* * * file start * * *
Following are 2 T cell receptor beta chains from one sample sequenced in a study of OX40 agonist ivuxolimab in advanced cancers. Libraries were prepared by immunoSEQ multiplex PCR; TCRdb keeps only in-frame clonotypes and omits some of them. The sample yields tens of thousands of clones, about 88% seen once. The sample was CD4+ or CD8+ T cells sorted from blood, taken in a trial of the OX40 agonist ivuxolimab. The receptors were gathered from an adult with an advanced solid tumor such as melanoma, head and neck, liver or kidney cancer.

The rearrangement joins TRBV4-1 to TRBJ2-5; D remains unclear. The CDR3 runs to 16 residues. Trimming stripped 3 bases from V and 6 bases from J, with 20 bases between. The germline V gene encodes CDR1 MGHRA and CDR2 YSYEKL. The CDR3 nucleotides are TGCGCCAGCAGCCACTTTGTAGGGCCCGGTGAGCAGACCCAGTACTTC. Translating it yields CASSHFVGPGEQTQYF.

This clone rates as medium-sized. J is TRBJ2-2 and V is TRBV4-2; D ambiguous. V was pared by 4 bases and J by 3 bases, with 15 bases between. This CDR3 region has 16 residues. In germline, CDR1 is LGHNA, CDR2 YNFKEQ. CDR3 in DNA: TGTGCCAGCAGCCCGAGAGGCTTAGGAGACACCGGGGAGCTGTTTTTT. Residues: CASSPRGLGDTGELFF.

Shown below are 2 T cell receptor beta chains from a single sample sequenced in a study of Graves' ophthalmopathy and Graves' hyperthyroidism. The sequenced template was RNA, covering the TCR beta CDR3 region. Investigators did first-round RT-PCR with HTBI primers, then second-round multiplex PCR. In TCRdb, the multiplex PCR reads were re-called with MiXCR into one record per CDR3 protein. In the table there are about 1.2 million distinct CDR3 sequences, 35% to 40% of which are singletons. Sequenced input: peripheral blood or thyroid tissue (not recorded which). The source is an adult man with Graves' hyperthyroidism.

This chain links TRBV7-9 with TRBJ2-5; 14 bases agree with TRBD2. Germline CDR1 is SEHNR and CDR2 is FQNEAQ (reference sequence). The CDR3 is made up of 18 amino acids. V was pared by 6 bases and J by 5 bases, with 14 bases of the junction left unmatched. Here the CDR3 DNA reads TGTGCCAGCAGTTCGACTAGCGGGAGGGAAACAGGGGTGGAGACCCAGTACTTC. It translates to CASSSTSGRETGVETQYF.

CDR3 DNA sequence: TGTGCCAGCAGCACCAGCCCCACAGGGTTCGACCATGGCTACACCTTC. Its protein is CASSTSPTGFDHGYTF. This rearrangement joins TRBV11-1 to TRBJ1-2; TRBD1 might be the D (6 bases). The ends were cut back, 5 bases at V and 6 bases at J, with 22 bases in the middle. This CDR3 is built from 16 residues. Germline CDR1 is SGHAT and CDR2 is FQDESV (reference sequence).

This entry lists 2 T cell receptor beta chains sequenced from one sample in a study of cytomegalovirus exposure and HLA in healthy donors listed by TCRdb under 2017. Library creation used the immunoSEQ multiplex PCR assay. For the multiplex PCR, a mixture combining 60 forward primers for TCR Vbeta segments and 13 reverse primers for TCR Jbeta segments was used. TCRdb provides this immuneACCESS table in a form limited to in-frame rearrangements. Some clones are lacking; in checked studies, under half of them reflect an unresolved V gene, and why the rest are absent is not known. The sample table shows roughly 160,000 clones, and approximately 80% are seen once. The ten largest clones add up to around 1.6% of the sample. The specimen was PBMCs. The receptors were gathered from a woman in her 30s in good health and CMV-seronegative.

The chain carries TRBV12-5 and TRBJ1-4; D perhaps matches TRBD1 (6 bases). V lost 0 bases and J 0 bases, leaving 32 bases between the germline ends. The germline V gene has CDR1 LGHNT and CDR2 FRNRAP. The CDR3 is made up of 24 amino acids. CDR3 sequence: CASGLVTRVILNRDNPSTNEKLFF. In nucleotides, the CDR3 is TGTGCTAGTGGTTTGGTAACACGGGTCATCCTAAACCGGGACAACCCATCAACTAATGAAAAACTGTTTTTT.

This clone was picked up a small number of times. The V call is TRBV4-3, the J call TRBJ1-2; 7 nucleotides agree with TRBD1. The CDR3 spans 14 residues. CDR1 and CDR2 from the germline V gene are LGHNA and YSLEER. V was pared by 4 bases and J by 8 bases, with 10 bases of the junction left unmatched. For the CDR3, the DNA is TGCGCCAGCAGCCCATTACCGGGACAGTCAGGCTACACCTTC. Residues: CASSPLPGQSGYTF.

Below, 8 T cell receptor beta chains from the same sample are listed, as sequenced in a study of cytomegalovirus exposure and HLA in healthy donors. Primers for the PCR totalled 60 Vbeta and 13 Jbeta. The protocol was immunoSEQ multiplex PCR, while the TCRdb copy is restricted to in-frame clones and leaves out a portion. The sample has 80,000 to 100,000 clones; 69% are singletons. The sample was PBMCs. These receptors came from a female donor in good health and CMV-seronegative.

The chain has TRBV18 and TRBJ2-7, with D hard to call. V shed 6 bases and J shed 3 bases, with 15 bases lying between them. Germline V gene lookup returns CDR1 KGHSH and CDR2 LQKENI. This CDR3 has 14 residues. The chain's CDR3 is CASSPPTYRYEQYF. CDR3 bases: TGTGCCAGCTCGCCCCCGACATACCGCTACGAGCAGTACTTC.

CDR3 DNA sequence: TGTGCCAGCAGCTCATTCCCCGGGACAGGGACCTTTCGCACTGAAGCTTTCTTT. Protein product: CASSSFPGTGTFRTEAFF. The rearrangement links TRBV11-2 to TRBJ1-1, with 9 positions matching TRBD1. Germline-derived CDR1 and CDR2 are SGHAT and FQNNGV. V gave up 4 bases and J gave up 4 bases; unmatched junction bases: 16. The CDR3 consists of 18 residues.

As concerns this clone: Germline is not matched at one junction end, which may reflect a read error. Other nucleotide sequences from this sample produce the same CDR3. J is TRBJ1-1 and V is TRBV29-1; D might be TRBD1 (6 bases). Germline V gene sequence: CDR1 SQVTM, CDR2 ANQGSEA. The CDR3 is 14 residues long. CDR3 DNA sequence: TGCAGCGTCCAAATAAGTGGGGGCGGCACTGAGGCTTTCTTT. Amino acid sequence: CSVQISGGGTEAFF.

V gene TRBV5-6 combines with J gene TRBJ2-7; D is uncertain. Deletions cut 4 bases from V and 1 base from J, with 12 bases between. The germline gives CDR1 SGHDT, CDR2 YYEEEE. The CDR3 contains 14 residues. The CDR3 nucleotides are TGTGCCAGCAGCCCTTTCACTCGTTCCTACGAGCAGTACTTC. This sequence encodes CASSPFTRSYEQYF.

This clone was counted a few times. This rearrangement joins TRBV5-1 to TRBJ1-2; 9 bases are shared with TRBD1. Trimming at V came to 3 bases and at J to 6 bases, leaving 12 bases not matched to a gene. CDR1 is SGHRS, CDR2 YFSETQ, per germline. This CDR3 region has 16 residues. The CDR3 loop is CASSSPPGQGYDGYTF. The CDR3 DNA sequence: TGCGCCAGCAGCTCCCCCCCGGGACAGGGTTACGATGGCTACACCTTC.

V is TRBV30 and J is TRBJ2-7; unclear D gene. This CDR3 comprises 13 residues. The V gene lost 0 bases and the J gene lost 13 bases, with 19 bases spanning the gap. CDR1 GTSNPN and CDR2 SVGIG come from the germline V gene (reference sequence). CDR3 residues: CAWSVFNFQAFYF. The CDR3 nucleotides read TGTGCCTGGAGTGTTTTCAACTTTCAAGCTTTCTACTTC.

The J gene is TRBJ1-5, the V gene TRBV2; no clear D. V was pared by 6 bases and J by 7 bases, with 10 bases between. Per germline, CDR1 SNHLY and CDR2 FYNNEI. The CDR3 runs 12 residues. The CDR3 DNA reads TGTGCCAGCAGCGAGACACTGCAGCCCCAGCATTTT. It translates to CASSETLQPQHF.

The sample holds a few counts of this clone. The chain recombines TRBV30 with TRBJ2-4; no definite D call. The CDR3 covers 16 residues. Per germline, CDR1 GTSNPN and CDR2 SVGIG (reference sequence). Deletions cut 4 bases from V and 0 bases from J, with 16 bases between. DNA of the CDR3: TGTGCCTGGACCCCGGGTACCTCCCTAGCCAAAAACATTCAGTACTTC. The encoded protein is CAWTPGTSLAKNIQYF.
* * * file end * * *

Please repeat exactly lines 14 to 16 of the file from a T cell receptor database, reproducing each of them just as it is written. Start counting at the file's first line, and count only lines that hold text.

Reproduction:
V gene TRBV5-6 combines with J gene TRBJ2-7; D is uncertain. Deletions cut 4 bases from V and 1 base from J, with 12 bases between. The germline gives CDR1 SGHDT, CDR2 YYEEEE. The CDR3 contains 14 residues. The CDR3 nucleotides are TGTGCCAGCAGCCCTTTCACTCGTTCCTACGAGCAGTACTTC. This sequence encodes CASSPFTRSYEQYF.

This clone was counted a few times. This rearrangement joins TRBV5-1 to TRBJ1-2; 9 bases are shared with TRBD1. Trimming at V came to 3 bases and at J to 6 bases, leaving 12 bases not matched to a gene. CDR1 is SGHRS, CDR2 YFSETQ, per germline. This CDR3 region has 16 residues. The CDR3 loop is CASSSPPGQGYDGYTF. The CDR3 DNA sequence: TGCGCCAGCAGCTCCCCCCCGGGACAGGGTTACGATGGCTACACCTTC.

V is TRBV30 and J is TRBJ2-7; unclear D gene. This CDR3 comprises 13 residues. The V gene lost 0 bases and the J gene lost 13 bases, with 19 bases spanning the gap. CDR1 GTSNPN and CDR2 SVGIG come from the germline V gene (reference sequence). CDR3 residues: CAWSVFNFQAFYF. The CDR3 nucleotides read TGTGCCTGGAGTGTTTTCAACTTTCAAGCTTTCTACTTC.